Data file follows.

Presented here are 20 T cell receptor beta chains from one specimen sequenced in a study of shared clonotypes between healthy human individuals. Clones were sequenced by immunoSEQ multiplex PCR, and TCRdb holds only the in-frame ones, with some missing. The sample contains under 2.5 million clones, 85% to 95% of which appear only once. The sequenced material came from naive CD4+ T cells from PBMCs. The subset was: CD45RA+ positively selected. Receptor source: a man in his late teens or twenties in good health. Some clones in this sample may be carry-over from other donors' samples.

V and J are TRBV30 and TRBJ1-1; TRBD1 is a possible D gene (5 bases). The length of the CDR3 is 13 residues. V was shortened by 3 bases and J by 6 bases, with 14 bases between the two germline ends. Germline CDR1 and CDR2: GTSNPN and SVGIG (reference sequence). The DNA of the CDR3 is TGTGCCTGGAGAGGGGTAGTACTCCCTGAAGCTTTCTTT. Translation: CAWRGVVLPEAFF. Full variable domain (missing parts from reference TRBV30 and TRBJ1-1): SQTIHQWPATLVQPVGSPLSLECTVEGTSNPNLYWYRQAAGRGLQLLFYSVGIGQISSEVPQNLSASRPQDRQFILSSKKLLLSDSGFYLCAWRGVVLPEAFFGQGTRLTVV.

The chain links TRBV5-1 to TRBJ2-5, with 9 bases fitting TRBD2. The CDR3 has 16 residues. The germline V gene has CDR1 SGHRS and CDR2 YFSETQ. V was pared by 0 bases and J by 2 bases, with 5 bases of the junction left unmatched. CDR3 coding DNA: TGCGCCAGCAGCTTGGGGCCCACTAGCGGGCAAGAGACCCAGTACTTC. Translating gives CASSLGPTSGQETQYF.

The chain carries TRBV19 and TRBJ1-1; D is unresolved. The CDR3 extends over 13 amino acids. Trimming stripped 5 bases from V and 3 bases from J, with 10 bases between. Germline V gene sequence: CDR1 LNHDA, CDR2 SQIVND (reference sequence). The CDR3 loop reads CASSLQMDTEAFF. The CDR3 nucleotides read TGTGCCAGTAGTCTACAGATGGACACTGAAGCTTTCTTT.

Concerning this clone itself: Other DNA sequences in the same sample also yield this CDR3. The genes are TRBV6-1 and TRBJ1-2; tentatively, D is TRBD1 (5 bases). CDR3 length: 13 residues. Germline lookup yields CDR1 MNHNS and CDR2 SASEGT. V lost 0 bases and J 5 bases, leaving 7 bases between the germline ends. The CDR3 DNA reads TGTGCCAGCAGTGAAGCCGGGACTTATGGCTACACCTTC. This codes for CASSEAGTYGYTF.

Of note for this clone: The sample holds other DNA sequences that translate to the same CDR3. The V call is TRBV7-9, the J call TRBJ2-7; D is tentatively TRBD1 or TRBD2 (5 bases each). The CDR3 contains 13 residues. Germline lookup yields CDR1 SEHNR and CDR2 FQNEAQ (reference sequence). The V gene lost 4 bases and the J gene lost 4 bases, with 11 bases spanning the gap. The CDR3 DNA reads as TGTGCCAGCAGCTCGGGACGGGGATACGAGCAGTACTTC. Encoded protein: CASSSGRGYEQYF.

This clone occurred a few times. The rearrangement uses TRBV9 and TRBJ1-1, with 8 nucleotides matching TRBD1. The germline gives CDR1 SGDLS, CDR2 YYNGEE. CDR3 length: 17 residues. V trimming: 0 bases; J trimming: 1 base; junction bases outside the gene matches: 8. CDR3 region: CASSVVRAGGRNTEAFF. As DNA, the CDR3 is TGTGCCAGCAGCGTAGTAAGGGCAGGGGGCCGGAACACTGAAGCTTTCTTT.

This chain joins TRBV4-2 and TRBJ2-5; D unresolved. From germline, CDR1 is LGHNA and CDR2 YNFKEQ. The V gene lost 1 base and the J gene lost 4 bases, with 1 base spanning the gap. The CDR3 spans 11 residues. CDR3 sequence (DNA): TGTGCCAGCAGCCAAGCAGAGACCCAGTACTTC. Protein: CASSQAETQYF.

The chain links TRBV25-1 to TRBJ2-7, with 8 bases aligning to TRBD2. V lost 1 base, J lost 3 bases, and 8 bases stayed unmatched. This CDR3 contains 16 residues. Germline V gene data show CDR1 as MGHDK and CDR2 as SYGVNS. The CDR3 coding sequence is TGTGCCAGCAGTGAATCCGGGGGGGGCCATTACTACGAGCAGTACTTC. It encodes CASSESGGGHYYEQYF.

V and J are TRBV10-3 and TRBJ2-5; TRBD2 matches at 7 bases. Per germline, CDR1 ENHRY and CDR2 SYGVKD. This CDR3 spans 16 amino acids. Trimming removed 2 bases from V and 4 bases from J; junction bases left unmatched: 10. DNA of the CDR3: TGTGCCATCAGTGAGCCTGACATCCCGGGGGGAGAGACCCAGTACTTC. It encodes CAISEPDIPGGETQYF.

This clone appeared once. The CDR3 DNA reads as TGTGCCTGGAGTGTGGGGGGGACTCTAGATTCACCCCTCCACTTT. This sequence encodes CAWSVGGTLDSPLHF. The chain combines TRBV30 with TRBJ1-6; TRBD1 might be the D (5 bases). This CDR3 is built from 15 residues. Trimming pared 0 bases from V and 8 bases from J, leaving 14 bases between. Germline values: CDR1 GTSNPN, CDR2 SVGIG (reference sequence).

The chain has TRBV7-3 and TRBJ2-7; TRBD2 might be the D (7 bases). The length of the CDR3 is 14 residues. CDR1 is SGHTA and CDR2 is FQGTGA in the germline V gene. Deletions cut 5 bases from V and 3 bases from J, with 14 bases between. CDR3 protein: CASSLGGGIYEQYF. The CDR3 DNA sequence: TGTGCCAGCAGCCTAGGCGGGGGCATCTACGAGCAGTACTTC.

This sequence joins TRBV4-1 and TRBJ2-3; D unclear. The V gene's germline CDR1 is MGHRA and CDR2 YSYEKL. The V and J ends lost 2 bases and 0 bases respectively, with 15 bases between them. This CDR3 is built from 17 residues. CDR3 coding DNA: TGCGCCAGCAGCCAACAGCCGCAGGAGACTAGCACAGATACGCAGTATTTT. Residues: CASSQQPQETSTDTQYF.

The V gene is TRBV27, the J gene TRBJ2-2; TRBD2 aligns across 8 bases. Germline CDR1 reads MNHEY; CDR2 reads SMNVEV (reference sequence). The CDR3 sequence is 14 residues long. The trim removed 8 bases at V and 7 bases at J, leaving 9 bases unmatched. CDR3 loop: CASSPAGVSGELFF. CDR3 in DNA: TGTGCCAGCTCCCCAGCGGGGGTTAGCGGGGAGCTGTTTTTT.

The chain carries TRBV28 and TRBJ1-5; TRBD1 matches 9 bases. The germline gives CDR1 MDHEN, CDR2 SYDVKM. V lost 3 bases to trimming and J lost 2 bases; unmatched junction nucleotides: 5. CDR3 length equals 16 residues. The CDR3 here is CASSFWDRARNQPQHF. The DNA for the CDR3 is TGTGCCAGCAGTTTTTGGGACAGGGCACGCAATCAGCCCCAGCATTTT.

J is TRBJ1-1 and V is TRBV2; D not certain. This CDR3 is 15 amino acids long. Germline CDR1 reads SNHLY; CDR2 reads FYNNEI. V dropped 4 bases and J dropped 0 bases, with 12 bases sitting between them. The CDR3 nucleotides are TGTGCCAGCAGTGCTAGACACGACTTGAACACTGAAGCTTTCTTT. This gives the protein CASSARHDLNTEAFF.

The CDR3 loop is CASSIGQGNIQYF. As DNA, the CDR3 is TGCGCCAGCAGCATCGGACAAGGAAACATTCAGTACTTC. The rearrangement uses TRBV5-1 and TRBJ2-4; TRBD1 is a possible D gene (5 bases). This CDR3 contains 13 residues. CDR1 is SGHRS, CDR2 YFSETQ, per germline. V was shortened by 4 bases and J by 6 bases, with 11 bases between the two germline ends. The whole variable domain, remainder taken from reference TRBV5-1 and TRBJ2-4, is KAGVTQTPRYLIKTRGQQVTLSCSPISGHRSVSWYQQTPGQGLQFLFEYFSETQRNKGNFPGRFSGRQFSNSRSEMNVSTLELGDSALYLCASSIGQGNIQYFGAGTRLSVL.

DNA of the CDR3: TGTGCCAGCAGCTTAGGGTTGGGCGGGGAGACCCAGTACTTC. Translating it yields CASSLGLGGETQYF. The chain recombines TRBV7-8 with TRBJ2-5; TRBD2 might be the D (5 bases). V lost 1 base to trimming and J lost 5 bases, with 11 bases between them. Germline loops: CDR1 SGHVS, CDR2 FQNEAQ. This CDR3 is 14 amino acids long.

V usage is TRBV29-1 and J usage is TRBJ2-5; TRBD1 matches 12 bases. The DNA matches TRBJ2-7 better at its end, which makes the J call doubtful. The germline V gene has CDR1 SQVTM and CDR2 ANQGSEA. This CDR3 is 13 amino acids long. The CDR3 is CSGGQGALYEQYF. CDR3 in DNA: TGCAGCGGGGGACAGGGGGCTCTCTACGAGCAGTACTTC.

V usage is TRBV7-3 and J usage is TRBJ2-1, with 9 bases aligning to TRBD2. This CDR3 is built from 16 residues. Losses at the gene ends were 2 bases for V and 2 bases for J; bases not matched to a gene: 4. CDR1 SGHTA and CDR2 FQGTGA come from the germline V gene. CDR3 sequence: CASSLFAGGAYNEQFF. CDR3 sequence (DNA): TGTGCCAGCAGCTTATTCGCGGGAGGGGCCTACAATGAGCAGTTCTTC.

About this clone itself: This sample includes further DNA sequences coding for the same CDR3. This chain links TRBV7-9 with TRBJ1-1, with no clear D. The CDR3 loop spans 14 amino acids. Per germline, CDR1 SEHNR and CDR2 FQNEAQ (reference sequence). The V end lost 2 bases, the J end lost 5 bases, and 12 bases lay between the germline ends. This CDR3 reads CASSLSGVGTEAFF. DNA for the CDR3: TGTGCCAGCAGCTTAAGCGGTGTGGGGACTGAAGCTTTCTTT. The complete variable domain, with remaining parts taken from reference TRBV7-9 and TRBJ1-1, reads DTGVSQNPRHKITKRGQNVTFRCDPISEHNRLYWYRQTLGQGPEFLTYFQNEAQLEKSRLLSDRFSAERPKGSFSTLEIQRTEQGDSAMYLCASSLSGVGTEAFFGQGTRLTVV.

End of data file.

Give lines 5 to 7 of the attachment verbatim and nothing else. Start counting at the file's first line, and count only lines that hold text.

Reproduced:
Concerning this clone itself: Other DNA sequences in the same sample also yield this CDR3. The genes are TRBV6-1 and TRBJ1-2; tentatively, D is TRBD1 (5 bases). CDR3 length: 13 residues. Germline lookup yields CDR1 MNHNS and CDR2 SASEGT. V lost 0 bases and J 5 bases, leaving 7 bases between the germline ends. The CDR3 DNA reads TGTGCCAGCAGTGAAGCCGGGACTTATGGCTACACCTTC. This codes for CASSEAGTYGYTF.

Of note for this clone: The sample holds other DNA sequences that translate to the same CDR3. The V call is TRBV7-9, the J call TRBJ2-7; D is tentatively TRBD1 or TRBD2 (5 bases each). The CDR3 contains 13 residues. Germline lookup yields CDR1 SEHNR and CDR2 FQNEAQ (reference sequence). The V gene lost 4 bases and the J gene lost 4 bases, with 11 bases spanning the gap. The CDR3 DNA reads as TGTGCCAGCAGCTCGGGACGGGGATACGAGCAGTACTTC. Encoded protein: CASSSGRGYEQYF.

This clone occurred a few times. The rearrangement uses TRBV9 and TRBJ1-1, with 8 nucleotides matching TRBD1. The germline gives CDR1 SGDLS, CDR2 YYNGEE. CDR3 length: 17 residues. V trimming: 0 bases; J trimming: 1 base; junction bases outside the gene matches: 8. CDR3 region: CASSVVRAGGRNTEAFF. As DNA, the CDR3 is TGTGCCAGCAGCGTAGTAAGGGCAGGGGGCCGGAACACTGAAGCTTTCTTT.